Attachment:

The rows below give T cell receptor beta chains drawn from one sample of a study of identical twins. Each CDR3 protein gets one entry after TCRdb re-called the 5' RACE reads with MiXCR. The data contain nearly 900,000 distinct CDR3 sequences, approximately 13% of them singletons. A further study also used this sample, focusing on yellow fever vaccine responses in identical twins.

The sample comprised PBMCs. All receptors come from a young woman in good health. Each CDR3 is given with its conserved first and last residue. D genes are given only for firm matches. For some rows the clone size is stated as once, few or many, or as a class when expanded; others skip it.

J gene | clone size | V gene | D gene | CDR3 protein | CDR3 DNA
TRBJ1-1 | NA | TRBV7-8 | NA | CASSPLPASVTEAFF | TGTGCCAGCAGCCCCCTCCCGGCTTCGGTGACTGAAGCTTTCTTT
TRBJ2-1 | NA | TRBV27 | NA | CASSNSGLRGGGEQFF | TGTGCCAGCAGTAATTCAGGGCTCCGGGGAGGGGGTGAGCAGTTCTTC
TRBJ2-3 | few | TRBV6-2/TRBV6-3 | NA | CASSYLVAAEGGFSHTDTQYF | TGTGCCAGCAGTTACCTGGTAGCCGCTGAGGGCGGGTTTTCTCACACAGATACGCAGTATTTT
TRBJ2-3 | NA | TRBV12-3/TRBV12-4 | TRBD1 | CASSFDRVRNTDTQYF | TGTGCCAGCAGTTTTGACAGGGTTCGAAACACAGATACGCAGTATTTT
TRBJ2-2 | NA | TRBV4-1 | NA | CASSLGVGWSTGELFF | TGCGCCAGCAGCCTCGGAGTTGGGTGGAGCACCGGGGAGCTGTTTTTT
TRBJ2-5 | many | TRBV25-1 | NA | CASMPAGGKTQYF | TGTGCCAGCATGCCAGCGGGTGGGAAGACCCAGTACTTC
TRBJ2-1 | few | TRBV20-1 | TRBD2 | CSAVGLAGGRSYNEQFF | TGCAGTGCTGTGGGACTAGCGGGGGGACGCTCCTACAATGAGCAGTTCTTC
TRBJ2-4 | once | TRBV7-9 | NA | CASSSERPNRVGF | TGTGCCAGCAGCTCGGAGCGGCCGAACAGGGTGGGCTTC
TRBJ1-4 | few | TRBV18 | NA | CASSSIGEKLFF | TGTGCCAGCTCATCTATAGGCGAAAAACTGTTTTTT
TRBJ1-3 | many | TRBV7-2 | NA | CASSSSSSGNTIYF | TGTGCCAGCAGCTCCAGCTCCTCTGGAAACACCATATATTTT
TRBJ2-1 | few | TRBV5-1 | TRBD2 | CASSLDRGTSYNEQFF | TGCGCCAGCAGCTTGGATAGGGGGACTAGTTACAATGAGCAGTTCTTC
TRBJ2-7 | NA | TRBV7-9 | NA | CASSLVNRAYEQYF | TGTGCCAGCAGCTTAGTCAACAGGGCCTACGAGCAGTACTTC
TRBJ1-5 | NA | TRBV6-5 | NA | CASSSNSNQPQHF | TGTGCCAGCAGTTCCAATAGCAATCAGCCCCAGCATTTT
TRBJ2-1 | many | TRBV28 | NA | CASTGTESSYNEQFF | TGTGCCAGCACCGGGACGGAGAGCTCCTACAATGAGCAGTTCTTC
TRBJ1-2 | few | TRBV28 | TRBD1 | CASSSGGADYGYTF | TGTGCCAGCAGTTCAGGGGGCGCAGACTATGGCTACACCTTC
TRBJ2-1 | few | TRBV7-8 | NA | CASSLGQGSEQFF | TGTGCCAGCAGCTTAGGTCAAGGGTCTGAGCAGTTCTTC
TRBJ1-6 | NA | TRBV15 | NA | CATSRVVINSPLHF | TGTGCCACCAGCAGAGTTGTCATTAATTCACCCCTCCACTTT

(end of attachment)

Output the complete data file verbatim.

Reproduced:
The rows below give T cell receptor beta chains drawn from one sample of a study of identical twins. Each CDR3 protein gets one entry after TCRdb re-called the 5' RACE reads with MiXCR. The data contain nearly 900,000 distinct CDR3 sequences, approximately 13% of them singletons. A further study also used this sample, focusing on yellow fever vaccine responses in identical twins.

The sample comprised PBMCs. All receptors come from a young woman in good health. Each CDR3 is given with its conserved first and last residue. D genes are given only for firm matches. For some rows the clone size is stated as once, few or many, or as a class when expanded; others skip it.

J gene | clone size | V gene | D gene | CDR3 protein | CDR3 DNA
TRBJ1-1 | NA | TRBV7-8 | NA | CASSPLPASVTEAFF | TGTGCCAGCAGCCCCCTCCCGGCTTCGGTGACTGAAGCTTTCTTT
TRBJ2-1 | NA | TRBV27 | NA | CASSNSGLRGGGEQFF | TGTGCCAGCAGTAATTCAGGGCTCCGGGGAGGGGGTGAGCAGTTCTTC
TRBJ2-3 | few | TRBV6-2/TRBV6-3 | NA | CASSYLVAAEGGFSHTDTQYF | TGTGCCAGCAGTTACCTGGTAGCCGCTGAGGGCGGGTTTTCTCACACAGATACGCAGTATTTT
TRBJ2-3 | NA | TRBV12-3/TRBV12-4 | TRBD1 | CASSFDRVRNTDTQYF | TGTGCCAGCAGTTTTGACAGGGTTCGAAACACAGATACGCAGTATTTT
TRBJ2-2 | NA | TRBV4-1 | NA | CASSLGVGWSTGELFF | TGCGCCAGCAGCCTCGGAGTTGGGTGGAGCACCGGGGAGCTGTTTTTT
TRBJ2-5 | many | TRBV25-1 | NA | CASMPAGGKTQYF | TGTGCCAGCATGCCAGCGGGTGGGAAGACCCAGTACTTC
TRBJ2-1 | few | TRBV20-1 | TRBD2 | CSAVGLAGGRSYNEQFF | TGCAGTGCTGTGGGACTAGCGGGGGGACGCTCCTACAATGAGCAGTTCTTC
TRBJ2-4 | once | TRBV7-9 | NA | CASSSERPNRVGF | TGTGCCAGCAGCTCGGAGCGGCCGAACAGGGTGGGCTTC
TRBJ1-4 | few | TRBV18 | NA | CASSSIGEKLFF | TGTGCCAGCTCATCTATAGGCGAAAAACTGTTTTTT
TRBJ1-3 | many | TRBV7-2 | NA | CASSSSSSGNTIYF | TGTGCCAGCAGCTCCAGCTCCTCTGGAAACACCATATATTTT
TRBJ2-1 | few | TRBV5-1 | TRBD2 | CASSLDRGTSYNEQFF | TGCGCCAGCAGCTTGGATAGGGGGACTAGTTACAATGAGCAGTTCTTC
TRBJ2-7 | NA | TRBV7-9 | NA | CASSLVNRAYEQYF | TGTGCCAGCAGCTTAGTCAACAGGGCCTACGAGCAGTACTTC
TRBJ1-5 | NA | TRBV6-5 | NA | CASSSNSNQPQHF | TGTGCCAGCAGTTCCAATAGCAATCAGCCCCAGCATTTT
TRBJ2-1 | many | TRBV28 | NA | CASTGTESSYNEQFF | TGTGCCAGCACCGGGACGGAGAGCTCCTACAATGAGCAGTTCTTC
TRBJ1-2 | few | TRBV28 | TRBD1 | CASSSGGADYGYTF | TGTGCCAGCAGTTCAGGGGGCGCAGACTATGGCTACACCTTC
TRBJ2-1 | few | TRBV7-8 | NA | CASSLGQGSEQFF | TGTGCCAGCAGCTTAGGTCAAGGGTCTGAGCAGTTCTTC
TRBJ1-6 | NA | TRBV15 | NA | CATSRVVINSPLHF | TGTGCCACCAGCAGAGTTGTCATTAATTCACCCCTCCACTTT